Environmental Health News
New York Times
Climate Emissions From Gulf Coast’s New Petrochemical, Oil and Gas Projects Same as 29 New Coal Power Plants
In one of the largest U.S. natural gas leaks ever recorded, Southern California Gas Company’s Aliso Canyon plant outside of Los Angeles is leaking harmful methane gas at a rate of 110,000 pounds per hour, and according to the company, it may take more than three months to plug it. The single leak, which has been called the worst environmental disaster since the BP oil spill in 2010, accounts for a quarter of the California's entire methane emissions.
The industry's use of the crisis in Ukraine to expand its global market under the banner of "energy security" must be seen in the context of this uninterrupted record of crisis opportunism. Only this time many more of us know where true energy security lies. Responding to the threat of catastrophic warming is our most pressing energy imperative. And we simply can't afford to be distracted by the natural gas industry's latest crisis-fuelled marketing ploy.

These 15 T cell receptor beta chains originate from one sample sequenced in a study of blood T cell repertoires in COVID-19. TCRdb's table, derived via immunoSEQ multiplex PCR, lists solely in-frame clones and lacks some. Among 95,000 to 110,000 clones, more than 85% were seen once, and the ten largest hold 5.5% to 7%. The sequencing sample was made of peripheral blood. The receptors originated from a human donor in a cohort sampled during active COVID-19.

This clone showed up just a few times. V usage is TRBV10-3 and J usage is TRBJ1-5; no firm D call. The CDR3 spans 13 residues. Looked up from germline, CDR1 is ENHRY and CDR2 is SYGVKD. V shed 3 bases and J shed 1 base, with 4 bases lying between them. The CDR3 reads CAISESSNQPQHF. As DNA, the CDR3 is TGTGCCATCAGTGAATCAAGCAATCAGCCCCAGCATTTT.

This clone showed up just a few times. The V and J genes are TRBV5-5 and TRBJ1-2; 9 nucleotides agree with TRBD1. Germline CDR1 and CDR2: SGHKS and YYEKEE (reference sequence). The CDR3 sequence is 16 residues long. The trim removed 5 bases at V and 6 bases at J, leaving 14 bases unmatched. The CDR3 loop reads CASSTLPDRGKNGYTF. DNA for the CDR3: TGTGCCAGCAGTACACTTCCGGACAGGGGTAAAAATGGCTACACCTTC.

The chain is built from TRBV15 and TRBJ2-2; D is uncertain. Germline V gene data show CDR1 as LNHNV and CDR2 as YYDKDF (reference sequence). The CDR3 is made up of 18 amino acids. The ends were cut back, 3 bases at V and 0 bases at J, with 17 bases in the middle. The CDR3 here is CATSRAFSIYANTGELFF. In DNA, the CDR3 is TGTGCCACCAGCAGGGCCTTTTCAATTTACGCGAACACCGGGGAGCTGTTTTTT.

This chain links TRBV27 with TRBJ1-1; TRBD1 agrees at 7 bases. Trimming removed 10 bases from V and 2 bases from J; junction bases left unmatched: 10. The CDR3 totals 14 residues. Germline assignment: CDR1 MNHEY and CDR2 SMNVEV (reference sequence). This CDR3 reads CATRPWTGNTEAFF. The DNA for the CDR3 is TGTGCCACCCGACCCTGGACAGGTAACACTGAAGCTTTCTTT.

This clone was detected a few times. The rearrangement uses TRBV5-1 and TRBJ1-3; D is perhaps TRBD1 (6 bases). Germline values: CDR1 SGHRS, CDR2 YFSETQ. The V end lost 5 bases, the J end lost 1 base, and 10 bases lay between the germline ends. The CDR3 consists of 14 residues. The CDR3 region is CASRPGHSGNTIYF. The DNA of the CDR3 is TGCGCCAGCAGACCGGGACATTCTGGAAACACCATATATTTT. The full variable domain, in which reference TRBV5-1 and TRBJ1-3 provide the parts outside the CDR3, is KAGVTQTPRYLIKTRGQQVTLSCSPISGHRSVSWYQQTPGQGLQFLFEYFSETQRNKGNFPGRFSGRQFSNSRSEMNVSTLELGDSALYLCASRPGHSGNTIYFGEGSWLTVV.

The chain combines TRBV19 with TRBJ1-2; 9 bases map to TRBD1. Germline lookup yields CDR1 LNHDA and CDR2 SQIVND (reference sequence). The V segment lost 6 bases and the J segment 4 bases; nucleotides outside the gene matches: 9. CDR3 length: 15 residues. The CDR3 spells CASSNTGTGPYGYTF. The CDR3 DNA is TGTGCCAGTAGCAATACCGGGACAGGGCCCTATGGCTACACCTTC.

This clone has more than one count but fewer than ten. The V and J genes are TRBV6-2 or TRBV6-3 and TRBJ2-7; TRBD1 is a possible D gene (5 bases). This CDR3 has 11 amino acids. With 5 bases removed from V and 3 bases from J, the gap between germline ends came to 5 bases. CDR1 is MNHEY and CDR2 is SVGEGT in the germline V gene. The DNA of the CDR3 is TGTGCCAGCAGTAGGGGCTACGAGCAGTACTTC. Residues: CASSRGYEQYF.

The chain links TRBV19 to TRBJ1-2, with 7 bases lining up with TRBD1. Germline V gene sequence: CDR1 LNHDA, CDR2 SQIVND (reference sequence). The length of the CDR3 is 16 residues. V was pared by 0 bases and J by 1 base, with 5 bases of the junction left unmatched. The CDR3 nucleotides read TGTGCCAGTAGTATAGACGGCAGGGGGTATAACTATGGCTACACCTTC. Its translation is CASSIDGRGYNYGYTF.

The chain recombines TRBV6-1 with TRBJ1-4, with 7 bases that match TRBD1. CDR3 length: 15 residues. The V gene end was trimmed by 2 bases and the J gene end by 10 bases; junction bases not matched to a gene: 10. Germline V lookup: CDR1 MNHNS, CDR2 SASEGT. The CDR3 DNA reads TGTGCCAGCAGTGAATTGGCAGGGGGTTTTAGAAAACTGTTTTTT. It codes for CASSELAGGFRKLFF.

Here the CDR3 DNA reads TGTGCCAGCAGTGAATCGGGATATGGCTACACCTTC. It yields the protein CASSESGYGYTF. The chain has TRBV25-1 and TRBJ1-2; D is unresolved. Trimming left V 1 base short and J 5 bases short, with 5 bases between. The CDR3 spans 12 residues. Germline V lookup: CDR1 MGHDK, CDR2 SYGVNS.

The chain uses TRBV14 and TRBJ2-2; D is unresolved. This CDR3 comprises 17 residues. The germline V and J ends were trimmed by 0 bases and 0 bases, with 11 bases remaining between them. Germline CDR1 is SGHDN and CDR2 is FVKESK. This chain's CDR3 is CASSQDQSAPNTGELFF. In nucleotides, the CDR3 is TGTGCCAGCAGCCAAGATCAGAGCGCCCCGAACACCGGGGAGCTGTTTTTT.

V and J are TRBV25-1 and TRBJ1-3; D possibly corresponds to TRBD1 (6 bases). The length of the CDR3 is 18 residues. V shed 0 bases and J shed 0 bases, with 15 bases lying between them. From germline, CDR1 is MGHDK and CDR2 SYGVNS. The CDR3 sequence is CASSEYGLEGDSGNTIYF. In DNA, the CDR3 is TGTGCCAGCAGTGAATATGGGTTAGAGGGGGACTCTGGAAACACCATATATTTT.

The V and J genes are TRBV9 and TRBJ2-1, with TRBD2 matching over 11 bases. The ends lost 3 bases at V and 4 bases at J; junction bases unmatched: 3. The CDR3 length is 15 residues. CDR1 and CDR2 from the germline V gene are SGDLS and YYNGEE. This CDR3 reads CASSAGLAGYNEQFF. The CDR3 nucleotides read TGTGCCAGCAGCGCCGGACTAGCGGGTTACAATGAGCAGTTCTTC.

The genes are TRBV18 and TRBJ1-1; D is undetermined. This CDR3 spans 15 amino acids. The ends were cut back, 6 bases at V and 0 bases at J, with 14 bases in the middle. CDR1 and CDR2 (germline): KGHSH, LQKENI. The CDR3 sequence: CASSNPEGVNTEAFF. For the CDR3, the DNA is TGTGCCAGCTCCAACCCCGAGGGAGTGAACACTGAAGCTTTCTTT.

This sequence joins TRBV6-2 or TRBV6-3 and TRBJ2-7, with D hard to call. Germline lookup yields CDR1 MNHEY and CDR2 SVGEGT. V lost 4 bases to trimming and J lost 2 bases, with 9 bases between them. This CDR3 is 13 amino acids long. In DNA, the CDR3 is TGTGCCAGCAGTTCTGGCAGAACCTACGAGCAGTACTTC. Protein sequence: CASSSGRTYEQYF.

The Last Stage of Fossil-Fuel Addiction and Its Hazardous Impact on American Foreign Policy: For anyone familiar with addictive behavior, this sort of delusional thinking would be a sign of an advanced stage of fossil fuel addiction. As the ability to distinguish fantasy from reality evaporates, the addict persists in the belief that relief for all problems lies just ahead -- when, in fact, the very opposite is true.
“The public health sector has been absent from this debate,” said Nadia Steinzor, a researcher on the Oil and Gas Accountability Project at the environmental nonprofit, Earthworks. The science is far from settled. However, waiting for additional science to clarify those uncertainties before adopting more serious safeguards is misguided and dangerous. As a result, a number of researchers and local activists have been pushing for more aggressive oversight immediately.
As American energy production booms, thousands face pipelines in their backyards. Pipelines carry flammable, toxic materials next to homes, and many experts say they’re poorly monitored by the government. Just 110 federal inspectors supervise the nation’s 2.5 million miles of existing pipelines. Oversight for new pipelines carrying oil and NGL—both classed as “hazardous liquids”—is even laxer, say critics.
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